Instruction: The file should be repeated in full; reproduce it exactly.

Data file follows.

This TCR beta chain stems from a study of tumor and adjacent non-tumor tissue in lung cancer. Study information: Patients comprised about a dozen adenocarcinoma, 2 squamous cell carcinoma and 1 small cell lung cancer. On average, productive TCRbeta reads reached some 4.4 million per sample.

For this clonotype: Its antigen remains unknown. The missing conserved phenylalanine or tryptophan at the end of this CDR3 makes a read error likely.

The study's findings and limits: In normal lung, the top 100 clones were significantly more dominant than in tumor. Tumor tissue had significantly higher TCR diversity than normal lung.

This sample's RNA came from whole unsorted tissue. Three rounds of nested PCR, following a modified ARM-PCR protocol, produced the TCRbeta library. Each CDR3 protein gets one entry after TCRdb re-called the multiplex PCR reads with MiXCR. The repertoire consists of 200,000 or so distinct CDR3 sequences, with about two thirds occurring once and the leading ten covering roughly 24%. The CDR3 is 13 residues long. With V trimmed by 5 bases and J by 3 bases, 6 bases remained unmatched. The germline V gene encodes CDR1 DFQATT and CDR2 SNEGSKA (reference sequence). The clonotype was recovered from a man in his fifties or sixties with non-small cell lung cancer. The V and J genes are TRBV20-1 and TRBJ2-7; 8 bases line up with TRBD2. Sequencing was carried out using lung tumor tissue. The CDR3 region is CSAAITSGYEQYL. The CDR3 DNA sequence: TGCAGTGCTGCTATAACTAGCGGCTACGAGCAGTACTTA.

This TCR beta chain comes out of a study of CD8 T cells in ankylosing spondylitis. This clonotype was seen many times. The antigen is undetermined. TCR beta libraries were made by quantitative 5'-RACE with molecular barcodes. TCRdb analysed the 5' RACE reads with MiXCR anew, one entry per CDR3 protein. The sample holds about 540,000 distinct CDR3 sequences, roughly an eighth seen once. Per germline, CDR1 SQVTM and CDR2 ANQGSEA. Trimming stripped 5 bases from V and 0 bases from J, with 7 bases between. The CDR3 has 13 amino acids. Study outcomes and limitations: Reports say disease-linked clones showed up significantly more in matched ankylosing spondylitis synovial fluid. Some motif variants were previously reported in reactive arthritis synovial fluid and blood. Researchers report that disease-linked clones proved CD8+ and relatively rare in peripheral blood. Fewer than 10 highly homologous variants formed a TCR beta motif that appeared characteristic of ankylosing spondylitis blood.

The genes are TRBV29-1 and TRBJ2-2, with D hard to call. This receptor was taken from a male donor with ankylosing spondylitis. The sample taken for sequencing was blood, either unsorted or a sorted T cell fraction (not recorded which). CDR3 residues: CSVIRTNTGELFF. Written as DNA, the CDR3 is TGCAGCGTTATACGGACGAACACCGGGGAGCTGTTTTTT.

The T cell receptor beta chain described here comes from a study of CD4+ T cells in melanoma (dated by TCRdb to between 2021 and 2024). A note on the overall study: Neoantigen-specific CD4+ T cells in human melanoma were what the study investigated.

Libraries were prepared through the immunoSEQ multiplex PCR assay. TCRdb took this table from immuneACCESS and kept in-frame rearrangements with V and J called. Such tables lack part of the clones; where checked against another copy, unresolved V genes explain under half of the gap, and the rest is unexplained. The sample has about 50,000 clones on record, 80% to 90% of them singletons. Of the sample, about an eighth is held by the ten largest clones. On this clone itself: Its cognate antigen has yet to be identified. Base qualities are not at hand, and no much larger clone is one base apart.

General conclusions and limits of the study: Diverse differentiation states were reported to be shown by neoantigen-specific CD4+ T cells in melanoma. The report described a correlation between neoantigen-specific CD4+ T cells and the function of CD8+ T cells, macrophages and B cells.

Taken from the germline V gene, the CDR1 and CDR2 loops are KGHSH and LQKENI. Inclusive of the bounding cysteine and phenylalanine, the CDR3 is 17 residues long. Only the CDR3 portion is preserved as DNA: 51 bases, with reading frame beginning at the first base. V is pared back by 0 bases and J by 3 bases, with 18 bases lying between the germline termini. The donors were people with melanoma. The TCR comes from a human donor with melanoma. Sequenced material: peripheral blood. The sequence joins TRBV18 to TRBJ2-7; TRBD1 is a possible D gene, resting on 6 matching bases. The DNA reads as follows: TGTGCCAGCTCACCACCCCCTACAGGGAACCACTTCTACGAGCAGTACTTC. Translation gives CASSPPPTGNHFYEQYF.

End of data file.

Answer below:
This TCR beta chain stems from a study of tumor and adjacent non-tumor tissue in lung cancer. Study information: Patients comprised about a dozen adenocarcinoma, 2 squamous cell carcinoma and 1 small cell lung cancer. On average, productive TCRbeta reads reached some 4.4 million per sample.

For this clonotype: Its antigen remains unknown. The missing conserved phenylalanine or tryptophan at the end of this CDR3 makes a read error likely.

The study's findings and limits: In normal lung, the top 100 clones were significantly more dominant than in tumor. Tumor tissue had significantly higher TCR diversity than normal lung.

This sample's RNA came from whole unsorted tissue. Three rounds of nested PCR, following a modified ARM-PCR protocol, produced the TCRbeta library. Each CDR3 protein gets one entry after TCRdb re-called the multiplex PCR reads with MiXCR. The repertoire consists of 200,000 or so distinct CDR3 sequences, with about two thirds occurring once and the leading ten covering roughly 24%. The CDR3 is 13 residues long. With V trimmed by 5 bases and J by 3 bases, 6 bases remained unmatched. The germline V gene encodes CDR1 DFQATT and CDR2 SNEGSKA (reference sequence). The clonotype was recovered from a man in his fifties or sixties with non-small cell lung cancer. The V and J genes are TRBV20-1 and TRBJ2-7; 8 bases line up with TRBD2. Sequencing was carried out using lung tumor tissue. The CDR3 region is CSAAITSGYEQYL. The CDR3 DNA sequence: TGCAGTGCTGCTATAACTAGCGGCTACGAGCAGTACTTA.

This TCR beta chain comes out of a study of CD8 T cells in ankylosing spondylitis. This clonotype was seen many times. The antigen is undetermined. TCR beta libraries were made by quantitative 5'-RACE with molecular barcodes. TCRdb analysed the 5' RACE reads with MiXCR anew, one entry per CDR3 protein. The sample holds about 540,000 distinct CDR3 sequences, roughly an eighth seen once. Per germline, CDR1 SQVTM and CDR2 ANQGSEA. Trimming stripped 5 bases from V and 0 bases from J, with 7 bases between. The CDR3 has 13 amino acids. Study outcomes and limitations: Reports say disease-linked clones showed up significantly more in matched ankylosing spondylitis synovial fluid. Some motif variants were previously reported in reactive arthritis synovial fluid and blood. Researchers report that disease-linked clones proved CD8+ and relatively rare in peripheral blood. Fewer than 10 highly homologous variants formed a TCR beta motif that appeared characteristic of ankylosing spondylitis blood.

The genes are TRBV29-1 and TRBJ2-2, with D hard to call. This receptor was taken from a male donor with ankylosing spondylitis. The sample taken for sequencing was blood, either unsorted or a sorted T cell fraction (not recorded which). CDR3 residues: CSVIRTNTGELFF. Written as DNA, the CDR3 is TGCAGCGTTATACGGACGAACACCGGGGAGCTGTTTTTT.

The T cell receptor beta chain described here comes from a study of CD4+ T cells in melanoma (dated by TCRdb to between 2021 and 2024). A note on the overall study: Neoantigen-specific CD4+ T cells in human melanoma were what the study investigated.

Libraries were prepared through the immunoSEQ multiplex PCR assay. TCRdb took this table from immuneACCESS and kept in-frame rearrangements with V and J called. Such tables lack part of the clones; where checked against another copy, unresolved V genes explain under half of the gap, and the rest is unexplained. The sample has about 50,000 clones on record, 80% to 90% of them singletons. Of the sample, about an eighth is held by the ten largest clones. On this clone itself: Its cognate antigen has yet to be identified. Base qualities are not at hand, and no much larger clone is one base apart.

General conclusions and limits of the study: Diverse differentiation states were reported to be shown by neoantigen-specific CD4+ T cells in melanoma. The report described a correlation between neoantigen-specific CD4+ T cells and the function of CD8+ T cells, macrophages and B cells.

Taken from the germline V gene, the CDR1 and CDR2 loops are KGHSH and LQKENI. Inclusive of the bounding cysteine and phenylalanine, the CDR3 is 17 residues long. Only the CDR3 portion is preserved as DNA: 51 bases, with reading frame beginning at the first base. V is pared back by 0 bases and J by 3 bases, with 18 bases lying between the germline termini. The donors were people with melanoma. The TCR comes from a human donor with melanoma. Sequenced material: peripheral blood. The sequence joins TRBV18 to TRBJ2-7; TRBD1 is a possible D gene, resting on 6 matching bases. The DNA reads as follows: TGTGCCAGCTCACCACCCCCTACAGGGAACCACTTCTACGAGCAGTACTTC. Translation gives CASSPPPTGNHFYEQYF.